Having lived next door to Kansas for much of my life, it’s fascinating to see the very well-planned “prairie look” as a garden. The use of grasses is wonderful, and the knowledge to work so closely with natural growth habits.
    On a somewhat related note, have you checked Gaura (now Oenothera lindheimeri) as a possible plant for the slope? Definitely takes dry conditions quite well and is said to be hardy to -28 C with good drainage… Just a thought 😉

    • Jessica August 12, 2016 at 8:15 pm - Reply

      The tank was still there and I even got a picture of it which will no doubt feature at some point. You would think everyone would want a Russian tank for their lawn. I’m tempted, just to put the wind up the rabbits.
      I had Gaura up there last year but it has come back looking very weedy, in fact only one piece has really come back at all. With the heavy wet clay I will struggle with so many perennials. It will be very much trial and error.

      • smallsunnygarden August 14, 2016 at 4:07 pm - Reply

        Heavy clay is tough stuff – wet or dry 🙁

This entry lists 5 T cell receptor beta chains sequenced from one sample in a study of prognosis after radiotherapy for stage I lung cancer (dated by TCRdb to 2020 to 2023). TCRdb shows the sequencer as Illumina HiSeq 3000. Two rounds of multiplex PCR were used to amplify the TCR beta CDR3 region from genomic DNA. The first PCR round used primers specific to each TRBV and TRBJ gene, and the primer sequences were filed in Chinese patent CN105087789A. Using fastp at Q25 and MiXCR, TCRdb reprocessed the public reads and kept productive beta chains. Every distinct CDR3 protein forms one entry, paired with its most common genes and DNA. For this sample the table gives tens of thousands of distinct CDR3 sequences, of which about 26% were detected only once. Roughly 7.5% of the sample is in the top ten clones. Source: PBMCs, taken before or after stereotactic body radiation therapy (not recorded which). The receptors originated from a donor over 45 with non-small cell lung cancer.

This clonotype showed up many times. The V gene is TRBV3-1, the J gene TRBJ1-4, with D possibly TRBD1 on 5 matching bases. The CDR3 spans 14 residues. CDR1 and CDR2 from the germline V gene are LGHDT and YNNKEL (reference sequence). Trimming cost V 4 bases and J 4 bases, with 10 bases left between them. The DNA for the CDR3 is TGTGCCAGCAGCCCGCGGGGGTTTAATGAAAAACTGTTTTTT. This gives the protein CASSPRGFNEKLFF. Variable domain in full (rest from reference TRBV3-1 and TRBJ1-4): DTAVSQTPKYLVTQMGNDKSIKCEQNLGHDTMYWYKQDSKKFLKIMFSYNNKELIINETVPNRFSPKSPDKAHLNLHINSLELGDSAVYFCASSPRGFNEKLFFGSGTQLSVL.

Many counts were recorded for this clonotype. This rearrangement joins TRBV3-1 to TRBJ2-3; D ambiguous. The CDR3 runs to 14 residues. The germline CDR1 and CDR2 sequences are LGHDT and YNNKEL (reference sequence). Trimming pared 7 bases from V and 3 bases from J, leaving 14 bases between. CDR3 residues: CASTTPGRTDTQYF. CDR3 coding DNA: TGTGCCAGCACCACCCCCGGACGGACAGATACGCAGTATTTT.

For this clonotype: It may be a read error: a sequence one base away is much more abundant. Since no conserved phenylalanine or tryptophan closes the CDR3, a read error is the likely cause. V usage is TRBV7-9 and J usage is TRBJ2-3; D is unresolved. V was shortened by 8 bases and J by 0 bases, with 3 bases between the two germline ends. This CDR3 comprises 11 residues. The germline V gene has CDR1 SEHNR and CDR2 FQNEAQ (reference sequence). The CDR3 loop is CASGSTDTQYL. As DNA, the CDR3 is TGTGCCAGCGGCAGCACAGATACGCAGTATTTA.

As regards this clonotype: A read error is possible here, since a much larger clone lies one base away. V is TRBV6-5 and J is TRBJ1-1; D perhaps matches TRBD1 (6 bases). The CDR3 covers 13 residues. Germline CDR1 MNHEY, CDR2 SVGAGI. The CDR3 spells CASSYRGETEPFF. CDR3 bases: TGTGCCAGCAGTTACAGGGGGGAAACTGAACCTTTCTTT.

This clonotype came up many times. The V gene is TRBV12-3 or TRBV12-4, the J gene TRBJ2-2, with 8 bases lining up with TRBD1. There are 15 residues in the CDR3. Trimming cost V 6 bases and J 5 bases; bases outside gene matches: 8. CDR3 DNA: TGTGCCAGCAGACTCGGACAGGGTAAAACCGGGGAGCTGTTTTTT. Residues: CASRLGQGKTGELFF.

• Jessica August 15, 2016 at 12:12 am - Reply

          It is. And with only about a day in transition between each state when it is actually workable.

  13. Jo August 11, 2016 at 6:08 pm - Reply

    What a fabulous place to visit, very inspirational. Your route planning made me giggle! x

    • Jessica August 12, 2016 at 8:18 pm - Reply

      Anything involving technology is such a struggle down here. I don’t understand why it has to be so hard!

  14. linda August 11, 2016 at 6:38 pm - Reply

    Unbelievable…breathtaking…and not a Pheasant in sight!
    Wonderful photos Jessica…thanks for the tour!
    Get the floorboards?????
    Cheers!
    Linda :o)

    • Jessica August 12, 2016 at 8:21 pm - Reply

      I bet they are there, lurking in the woods. At night, when everyone has gone home, they come in and peck the bloom off something, just because they can.
      No floorboards yet, but possibilities!

  15. Backlane Notebook August 11, 2016 at 6:40 pm - Reply

    Don’t get me started on any navigation other than the map and me the passenger. A fantastically inspiring garden and the planting there is the only thing that comforts me if I have box blight-jury still out on that one but looking OK currently.

    • Jessica August 12, 2016 at 9:06 pm - Reply

      I do hope you manage to escape the box blight. The lonicera hedge we planted here is filling out, but it’s not the same. And much faster growing.. it needs clipping every few weeks!